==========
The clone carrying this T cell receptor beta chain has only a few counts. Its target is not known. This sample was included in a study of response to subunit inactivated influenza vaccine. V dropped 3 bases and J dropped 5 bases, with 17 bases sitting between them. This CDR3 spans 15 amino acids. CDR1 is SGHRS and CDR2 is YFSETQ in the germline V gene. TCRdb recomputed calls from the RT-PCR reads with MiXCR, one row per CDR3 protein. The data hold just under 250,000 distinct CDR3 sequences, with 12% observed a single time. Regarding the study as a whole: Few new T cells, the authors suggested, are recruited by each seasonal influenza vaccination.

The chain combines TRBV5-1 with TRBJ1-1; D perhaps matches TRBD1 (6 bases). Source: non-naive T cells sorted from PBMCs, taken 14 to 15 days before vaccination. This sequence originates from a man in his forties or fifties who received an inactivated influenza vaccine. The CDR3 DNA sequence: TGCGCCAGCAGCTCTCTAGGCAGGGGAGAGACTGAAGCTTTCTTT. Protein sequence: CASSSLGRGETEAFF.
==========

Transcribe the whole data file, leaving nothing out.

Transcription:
The clone carrying this T cell receptor beta chain has only a few counts. Its target is not known. This sample was included in a study of response to subunit inactivated influenza vaccine. V dropped 3 bases and J dropped 5 bases, with 17 bases sitting between them. This CDR3 spans 15 amino acids. CDR1 is SGHRS and CDR2 is YFSETQ in the germline V gene. TCRdb recomputed calls from the RT-PCR reads with MiXCR, one row per CDR3 protein. The data hold just under 250,000 distinct CDR3 sequences, with 12% observed a single time. Regarding the study as a whole: Few new T cells, the authors suggested, are recruited by each seasonal influenza vaccination.

The chain combines TRBV5-1 with TRBJ1-1; D perhaps matches TRBD1 (6 bases). Source: non-naive T cells sorted from PBMCs, taken 14 to 15 days before vaccination. This sequence originates from a man in his forties or fifties who received an inactivated influenza vaccine. The CDR3 DNA sequence: TGCGCCAGCAGCTCTCTAGGCAGGGGAGAGACTGAAGCTTTCTTT. Protein sequence: CASSSLGRGETEAFF.